Wednesday, June 30, 2010

Living on Borrowed Time?

Greetings Friends of the Heart!

Tonight I am sitting at McLennan Community College waiting for Alex. Alex was born with a congenital heart defect known as hypoplastic left heart syndrome (or HLHS for short) way back in 1994. In August Alex will turn 16 years of age.

Sometimes I feel like Alex is living on borrowed time. Then again, sometimes I feel that I am, too.

When Alex was born, his father and I both felt something was wrong. For two months we took him to ER doctors, the pedicatrician, lactation consultants and Newborn Follow-Up. Never yellow enough for the billi lights nor sick enough to be admitted, he coasted along with me keeping a journal of all of the dirty and wet diapers he made, how many times I nursed him and how often I gave him sunbaths (to rid his body of the "breastmilk jaundice") while my husband asked everyone he worked with (he was an ER nurse) to look at Alex to see if they felt the same concern he did. It wasn't until Alex's second-month well-baby check up that we were told something was seriously wrong. He was admitted. The next day Alex and I were in an ambulance flying down I-35 toward University Hospital in San Antonio.

"He has a 5% chance of surviving the surgery. I'd just take him home to love him for what little time he has left." This was the advice given to us by Alex's cardio-thoracic surgeon and echoed by his pediatric cardiologist.

When he survived the first open-heart surgery, we were told he only had a 25% chance of making it to age 5. Alex is 15. He's beaten the odds time and again.

Is he living on borrowed time?

When I was a little girl, my mother said I went through a period in infancy where they were worried because I wasn't gaining enough weight. I wonder if I was a Failure-to-Thrive baby like Alex? I don't believe that term was used with my mother way back in 1963. Instead, I was admitted to the hospital and the formula my mother used with me was changed until I seemed to do better and Mom and Dad were told they could take me home.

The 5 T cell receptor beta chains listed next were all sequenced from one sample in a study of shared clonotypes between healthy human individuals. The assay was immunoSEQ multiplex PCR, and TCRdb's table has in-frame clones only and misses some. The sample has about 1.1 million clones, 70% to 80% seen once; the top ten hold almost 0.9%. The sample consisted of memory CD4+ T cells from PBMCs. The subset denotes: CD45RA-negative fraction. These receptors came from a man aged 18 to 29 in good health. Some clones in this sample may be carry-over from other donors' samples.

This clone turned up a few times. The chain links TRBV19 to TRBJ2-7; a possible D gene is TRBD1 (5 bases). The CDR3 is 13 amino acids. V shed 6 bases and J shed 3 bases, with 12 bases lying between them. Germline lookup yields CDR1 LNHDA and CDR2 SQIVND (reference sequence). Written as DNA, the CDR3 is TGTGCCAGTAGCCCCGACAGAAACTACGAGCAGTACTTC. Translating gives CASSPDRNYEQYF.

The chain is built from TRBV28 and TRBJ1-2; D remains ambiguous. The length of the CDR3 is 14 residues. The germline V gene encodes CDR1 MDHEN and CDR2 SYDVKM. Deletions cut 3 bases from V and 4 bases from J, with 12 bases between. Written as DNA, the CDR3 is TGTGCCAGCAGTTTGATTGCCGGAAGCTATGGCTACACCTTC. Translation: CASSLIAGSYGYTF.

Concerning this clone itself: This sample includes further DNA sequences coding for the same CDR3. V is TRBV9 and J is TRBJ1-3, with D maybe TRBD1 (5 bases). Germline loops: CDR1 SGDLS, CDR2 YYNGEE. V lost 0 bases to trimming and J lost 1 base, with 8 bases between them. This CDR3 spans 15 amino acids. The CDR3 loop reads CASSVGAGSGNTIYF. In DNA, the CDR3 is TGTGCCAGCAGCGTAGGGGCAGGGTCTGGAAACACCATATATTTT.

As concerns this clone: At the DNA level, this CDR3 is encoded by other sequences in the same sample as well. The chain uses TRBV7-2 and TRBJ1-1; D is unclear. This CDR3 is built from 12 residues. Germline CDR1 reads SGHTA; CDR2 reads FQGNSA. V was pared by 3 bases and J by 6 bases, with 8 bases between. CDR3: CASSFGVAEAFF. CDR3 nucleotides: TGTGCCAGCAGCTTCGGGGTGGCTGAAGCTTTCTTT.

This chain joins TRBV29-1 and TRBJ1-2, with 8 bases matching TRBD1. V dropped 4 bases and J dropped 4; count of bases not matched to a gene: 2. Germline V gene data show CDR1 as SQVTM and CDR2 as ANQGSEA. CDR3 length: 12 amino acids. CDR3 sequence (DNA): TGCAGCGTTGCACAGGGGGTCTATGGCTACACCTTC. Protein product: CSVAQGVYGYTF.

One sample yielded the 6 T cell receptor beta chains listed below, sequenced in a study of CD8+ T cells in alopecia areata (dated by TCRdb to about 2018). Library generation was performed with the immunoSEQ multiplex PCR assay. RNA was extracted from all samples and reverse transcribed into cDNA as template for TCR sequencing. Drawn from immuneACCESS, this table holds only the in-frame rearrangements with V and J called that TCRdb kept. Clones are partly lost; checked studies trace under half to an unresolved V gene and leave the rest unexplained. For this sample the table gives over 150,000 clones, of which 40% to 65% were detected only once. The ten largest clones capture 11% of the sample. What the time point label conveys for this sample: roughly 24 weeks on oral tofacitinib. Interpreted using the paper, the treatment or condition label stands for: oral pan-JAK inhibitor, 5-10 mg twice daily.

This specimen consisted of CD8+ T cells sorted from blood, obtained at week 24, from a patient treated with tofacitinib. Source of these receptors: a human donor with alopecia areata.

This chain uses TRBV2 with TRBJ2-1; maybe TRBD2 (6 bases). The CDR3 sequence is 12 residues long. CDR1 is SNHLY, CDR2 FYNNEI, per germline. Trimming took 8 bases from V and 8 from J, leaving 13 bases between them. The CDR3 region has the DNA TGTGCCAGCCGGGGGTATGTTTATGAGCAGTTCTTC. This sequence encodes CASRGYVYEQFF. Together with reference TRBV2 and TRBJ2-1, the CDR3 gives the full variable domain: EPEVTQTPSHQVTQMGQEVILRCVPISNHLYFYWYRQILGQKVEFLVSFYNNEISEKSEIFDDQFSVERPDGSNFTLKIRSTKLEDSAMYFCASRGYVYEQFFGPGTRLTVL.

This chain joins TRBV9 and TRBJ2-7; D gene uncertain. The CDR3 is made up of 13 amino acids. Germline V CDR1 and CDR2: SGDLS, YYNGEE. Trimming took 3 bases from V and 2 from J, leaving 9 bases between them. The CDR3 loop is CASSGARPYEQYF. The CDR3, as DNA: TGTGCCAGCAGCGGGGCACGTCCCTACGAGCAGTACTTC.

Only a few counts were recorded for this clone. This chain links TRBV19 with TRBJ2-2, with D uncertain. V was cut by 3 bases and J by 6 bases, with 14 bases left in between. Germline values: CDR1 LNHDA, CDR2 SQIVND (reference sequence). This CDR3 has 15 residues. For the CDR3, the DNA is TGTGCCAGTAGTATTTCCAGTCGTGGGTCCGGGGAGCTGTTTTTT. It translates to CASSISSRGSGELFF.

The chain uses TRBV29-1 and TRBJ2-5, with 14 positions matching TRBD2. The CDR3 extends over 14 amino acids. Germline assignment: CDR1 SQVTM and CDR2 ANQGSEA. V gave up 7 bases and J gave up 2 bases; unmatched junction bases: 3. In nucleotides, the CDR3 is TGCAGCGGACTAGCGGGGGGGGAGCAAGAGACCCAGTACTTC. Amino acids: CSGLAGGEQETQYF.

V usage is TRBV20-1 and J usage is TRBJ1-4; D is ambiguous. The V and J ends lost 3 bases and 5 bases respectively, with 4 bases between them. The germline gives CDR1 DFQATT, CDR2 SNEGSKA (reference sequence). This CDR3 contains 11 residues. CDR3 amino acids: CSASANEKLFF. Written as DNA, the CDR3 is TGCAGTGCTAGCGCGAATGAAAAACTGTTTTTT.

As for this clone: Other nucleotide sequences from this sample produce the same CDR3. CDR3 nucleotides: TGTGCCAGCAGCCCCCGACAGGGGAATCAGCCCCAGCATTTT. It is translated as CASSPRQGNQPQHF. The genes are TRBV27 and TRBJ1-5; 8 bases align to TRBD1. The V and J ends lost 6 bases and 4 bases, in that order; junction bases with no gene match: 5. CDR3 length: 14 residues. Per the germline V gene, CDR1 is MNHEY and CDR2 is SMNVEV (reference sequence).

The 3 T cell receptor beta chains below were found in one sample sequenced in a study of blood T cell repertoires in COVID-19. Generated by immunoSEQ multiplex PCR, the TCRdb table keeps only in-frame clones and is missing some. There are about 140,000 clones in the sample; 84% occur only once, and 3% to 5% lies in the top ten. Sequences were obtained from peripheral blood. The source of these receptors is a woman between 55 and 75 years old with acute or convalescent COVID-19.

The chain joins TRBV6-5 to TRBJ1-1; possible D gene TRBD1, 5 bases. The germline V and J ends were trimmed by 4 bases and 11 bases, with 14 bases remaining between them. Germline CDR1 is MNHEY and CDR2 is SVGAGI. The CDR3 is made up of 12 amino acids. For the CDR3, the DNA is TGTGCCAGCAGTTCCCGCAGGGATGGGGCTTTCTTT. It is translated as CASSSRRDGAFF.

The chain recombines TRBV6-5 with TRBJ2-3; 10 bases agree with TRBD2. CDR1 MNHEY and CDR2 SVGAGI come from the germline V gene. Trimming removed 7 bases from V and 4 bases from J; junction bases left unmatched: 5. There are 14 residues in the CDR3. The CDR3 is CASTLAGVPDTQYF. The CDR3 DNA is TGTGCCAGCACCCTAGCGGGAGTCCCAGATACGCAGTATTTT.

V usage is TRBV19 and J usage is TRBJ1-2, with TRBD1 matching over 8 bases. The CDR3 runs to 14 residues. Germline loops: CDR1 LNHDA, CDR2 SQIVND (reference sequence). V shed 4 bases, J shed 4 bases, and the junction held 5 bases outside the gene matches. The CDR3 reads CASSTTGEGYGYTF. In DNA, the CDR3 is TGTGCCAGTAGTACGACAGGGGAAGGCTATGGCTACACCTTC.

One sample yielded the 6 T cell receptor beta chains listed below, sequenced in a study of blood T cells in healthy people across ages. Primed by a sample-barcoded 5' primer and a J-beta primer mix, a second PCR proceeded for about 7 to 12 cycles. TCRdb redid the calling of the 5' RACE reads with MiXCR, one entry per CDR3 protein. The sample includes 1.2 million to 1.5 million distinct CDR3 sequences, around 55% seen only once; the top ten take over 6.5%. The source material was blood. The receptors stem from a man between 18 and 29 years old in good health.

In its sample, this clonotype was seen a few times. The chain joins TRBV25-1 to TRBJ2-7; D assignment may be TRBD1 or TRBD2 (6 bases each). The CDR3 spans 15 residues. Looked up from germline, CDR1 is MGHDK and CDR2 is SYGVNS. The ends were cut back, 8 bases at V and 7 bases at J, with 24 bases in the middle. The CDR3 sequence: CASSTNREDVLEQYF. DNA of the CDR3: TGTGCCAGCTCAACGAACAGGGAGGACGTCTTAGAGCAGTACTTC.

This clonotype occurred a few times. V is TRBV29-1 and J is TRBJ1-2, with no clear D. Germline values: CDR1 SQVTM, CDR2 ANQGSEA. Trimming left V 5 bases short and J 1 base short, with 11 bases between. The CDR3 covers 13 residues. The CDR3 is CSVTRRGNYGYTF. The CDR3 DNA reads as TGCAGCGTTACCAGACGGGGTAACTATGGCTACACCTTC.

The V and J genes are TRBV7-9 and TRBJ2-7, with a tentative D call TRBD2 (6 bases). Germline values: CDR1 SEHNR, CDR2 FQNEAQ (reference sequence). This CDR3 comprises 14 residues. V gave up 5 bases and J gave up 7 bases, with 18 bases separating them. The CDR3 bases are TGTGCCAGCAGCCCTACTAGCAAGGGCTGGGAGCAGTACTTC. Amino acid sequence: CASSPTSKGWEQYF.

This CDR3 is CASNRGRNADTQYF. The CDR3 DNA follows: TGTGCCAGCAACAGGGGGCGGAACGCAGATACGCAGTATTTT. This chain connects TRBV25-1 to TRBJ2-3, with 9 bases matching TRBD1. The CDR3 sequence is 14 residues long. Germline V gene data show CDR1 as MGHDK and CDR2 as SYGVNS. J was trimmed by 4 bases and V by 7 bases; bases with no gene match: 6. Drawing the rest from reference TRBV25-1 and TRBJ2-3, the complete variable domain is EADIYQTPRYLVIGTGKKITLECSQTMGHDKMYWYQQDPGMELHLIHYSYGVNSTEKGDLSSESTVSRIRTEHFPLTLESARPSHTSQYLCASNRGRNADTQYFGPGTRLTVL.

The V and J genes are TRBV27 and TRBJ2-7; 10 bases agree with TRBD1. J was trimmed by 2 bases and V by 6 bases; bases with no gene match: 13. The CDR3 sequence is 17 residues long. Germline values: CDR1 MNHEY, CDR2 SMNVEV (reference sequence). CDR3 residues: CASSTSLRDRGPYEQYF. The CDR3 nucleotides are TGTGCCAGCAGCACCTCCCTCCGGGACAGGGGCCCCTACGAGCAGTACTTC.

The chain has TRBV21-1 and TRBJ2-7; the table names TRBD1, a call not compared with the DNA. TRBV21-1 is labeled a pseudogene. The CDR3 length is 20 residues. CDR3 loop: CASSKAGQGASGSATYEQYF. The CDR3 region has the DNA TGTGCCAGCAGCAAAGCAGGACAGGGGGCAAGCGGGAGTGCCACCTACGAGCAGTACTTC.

As a little girl I remember hearing my grandmother talking to my mother. "She just a little angel," my grandmother said in a rather hushed tone to my mother (thinking I couldn't hear them). "You know the good die young. She's probably going to die young."

Why my mother and grandmother had that conversation more than once where I could hear it, I'll never understand. I felt like most of my life I was living on borrowed time. I remember rushing to do things because I was afraid I would die young and miss the opportunity.

Conscious of this, I've tried to NEVER make Alex feel this way and yet, I see him rushing to do things, just like I used to. Right now he is 15 years old and taking 4 college classes this summer (including this chemistry night class) as well as two homeschool classes (American history and Driver's Ed) because he wants to graduate a year early. He has dreams and plans and he always has.